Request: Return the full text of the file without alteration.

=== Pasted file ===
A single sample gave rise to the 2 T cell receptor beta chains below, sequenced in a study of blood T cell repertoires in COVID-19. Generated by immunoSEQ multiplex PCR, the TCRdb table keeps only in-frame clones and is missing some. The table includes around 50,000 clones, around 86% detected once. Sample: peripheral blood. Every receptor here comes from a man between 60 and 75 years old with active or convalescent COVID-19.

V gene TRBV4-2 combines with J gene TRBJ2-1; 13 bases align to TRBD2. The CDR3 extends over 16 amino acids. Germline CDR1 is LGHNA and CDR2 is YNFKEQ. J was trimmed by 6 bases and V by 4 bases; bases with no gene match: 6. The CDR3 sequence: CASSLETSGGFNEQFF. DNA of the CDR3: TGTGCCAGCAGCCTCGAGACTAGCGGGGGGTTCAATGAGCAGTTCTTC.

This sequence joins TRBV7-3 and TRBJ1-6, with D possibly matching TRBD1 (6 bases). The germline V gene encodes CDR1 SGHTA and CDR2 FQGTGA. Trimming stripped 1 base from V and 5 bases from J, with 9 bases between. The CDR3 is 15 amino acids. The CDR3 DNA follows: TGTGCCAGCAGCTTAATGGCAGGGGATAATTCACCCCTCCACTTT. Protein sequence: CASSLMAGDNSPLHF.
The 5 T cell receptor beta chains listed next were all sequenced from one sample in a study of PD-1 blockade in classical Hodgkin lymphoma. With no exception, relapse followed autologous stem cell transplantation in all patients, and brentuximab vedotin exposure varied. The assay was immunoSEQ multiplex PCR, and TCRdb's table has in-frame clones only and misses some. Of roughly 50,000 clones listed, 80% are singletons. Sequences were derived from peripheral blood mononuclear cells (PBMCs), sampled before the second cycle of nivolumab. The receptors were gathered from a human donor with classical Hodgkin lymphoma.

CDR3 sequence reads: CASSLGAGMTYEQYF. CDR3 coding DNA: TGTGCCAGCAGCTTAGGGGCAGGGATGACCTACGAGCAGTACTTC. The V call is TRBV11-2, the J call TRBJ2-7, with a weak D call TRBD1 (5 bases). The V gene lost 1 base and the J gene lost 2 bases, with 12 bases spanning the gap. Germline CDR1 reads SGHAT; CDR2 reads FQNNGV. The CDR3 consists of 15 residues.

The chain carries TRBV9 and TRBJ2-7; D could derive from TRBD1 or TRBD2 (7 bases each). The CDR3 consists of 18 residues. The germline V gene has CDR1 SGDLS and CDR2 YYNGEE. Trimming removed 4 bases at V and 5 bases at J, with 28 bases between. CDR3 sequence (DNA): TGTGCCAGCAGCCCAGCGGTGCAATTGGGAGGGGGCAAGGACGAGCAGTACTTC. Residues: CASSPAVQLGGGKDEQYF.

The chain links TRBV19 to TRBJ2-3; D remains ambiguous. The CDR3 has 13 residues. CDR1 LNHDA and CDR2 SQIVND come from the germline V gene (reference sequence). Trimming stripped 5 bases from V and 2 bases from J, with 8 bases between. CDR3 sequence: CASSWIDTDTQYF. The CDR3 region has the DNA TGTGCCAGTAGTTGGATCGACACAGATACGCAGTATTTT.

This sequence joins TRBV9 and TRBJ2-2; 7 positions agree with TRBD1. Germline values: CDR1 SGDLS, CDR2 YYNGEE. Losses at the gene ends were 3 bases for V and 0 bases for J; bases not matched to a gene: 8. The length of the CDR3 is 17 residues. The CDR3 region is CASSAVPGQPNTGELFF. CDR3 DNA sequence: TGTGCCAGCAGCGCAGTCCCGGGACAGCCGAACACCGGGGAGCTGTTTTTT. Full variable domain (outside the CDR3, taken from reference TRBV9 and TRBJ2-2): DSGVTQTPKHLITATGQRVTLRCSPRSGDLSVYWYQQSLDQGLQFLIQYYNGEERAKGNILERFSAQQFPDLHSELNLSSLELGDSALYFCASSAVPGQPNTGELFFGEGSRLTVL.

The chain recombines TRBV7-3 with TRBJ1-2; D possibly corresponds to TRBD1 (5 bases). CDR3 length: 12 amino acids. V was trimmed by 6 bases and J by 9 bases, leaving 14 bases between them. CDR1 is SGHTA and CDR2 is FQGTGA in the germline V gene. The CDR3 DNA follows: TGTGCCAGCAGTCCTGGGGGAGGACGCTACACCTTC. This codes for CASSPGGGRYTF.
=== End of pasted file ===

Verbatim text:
A single sample gave rise to the 2 T cell receptor beta chains below, sequenced in a study of blood T cell repertoires in COVID-19. Generated by immunoSEQ multiplex PCR, the TCRdb table keeps only in-frame clones and is missing some. The table includes around 50,000 clones, around 86% detected once. Sample: peripheral blood. Every receptor here comes from a man between 60 and 75 years old with active or convalescent COVID-19.

V gene TRBV4-2 combines with J gene TRBJ2-1; 13 bases align to TRBD2. The CDR3 extends over 16 amino acids. Germline CDR1 is LGHNA and CDR2 is YNFKEQ. J was trimmed by 6 bases and V by 4 bases; bases with no gene match: 6. The CDR3 sequence: CASSLETSGGFNEQFF. DNA of the CDR3: TGTGCCAGCAGCCTCGAGACTAGCGGGGGGTTCAATGAGCAGTTCTTC.

This sequence joins TRBV7-3 and TRBJ1-6, with D possibly matching TRBD1 (6 bases). The germline V gene encodes CDR1 SGHTA and CDR2 FQGTGA. Trimming stripped 1 base from V and 5 bases from J, with 9 bases between. The CDR3 is 15 amino acids. The CDR3 DNA follows: TGTGCCAGCAGCTTAATGGCAGGGGATAATTCACCCCTCCACTTT. Protein sequence: CASSLMAGDNSPLHF.
The 5 T cell receptor beta chains listed next were all sequenced from one sample in a study of PD-1 blockade in classical Hodgkin lymphoma. With no exception, relapse followed autologous stem cell transplantation in all patients, and brentuximab vedotin exposure varied. The assay was immunoSEQ multiplex PCR, and TCRdb's table has in-frame clones only and misses some. Of roughly 50,000 clones listed, 80% are singletons. Sequences were derived from peripheral blood mononuclear cells (PBMCs), sampled before the second cycle of nivolumab. The receptors were gathered from a human donor with classical Hodgkin lymphoma.

CDR3 sequence reads: CASSLGAGMTYEQYF. CDR3 coding DNA: TGTGCCAGCAGCTTAGGGGCAGGGATGACCTACGAGCAGTACTTC. The V call is TRBV11-2, the J call TRBJ2-7, with a weak D call TRBD1 (5 bases). The V gene lost 1 base and the J gene lost 2 bases, with 12 bases spanning the gap. Germline CDR1 reads SGHAT; CDR2 reads FQNNGV. The CDR3 consists of 15 residues.

The chain carries TRBV9 and TRBJ2-7; D could derive from TRBD1 or TRBD2 (7 bases each). The CDR3 consists of 18 residues. The germline V gene has CDR1 SGDLS and CDR2 YYNGEE. Trimming removed 4 bases at V and 5 bases at J, with 28 bases between. CDR3 sequence (DNA): TGTGCCAGCAGCCCAGCGGTGCAATTGGGAGGGGGCAAGGACGAGCAGTACTTC. Residues: CASSPAVQLGGGKDEQYF.

The chain links TRBV19 to TRBJ2-3; D remains ambiguous. The CDR3 has 13 residues. CDR1 LNHDA and CDR2 SQIVND come from the germline V gene (reference sequence). Trimming stripped 5 bases from V and 2 bases from J, with 8 bases between. CDR3 sequence: CASSWIDTDTQYF. The CDR3 region has the DNA TGTGCCAGTAGTTGGATCGACACAGATACGCAGTATTTT.

This sequence joins TRBV9 and TRBJ2-2; 7 positions agree with TRBD1. Germline values: CDR1 SGDLS, CDR2 YYNGEE. Losses at the gene ends were 3 bases for V and 0 bases for J; bases not matched to a gene: 8. The length of the CDR3 is 17 residues. The CDR3 region is CASSAVPGQPNTGELFF. CDR3 DNA sequence: TGTGCCAGCAGCGCAGTCCCGGGACAGCCGAACACCGGGGAGCTGTTTTTT. Full variable domain (outside the CDR3, taken from reference TRBV9 and TRBJ2-2): DSGVTQTPKHLITATGQRVTLRCSPRSGDLSVYWYQQSLDQGLQFLIQYYNGEERAKGNILERFSAQQFPDLHSELNLSSLELGDSALYFCASSAVPGQPNTGELFFGEGSRLTVL.

The chain recombines TRBV7-3 with TRBJ1-2; D possibly corresponds to TRBD1 (5 bases). CDR3 length: 12 amino acids. V was trimmed by 6 bases and J by 9 bases, leaving 14 bases between them. CDR1 is SGHTA and CDR2 is FQGTGA in the germline V gene. The CDR3 DNA follows: TGTGCCAGCAGTCCTGGGGGAGGACGCTACACCTTC. This codes for CASSPGGGRYTF.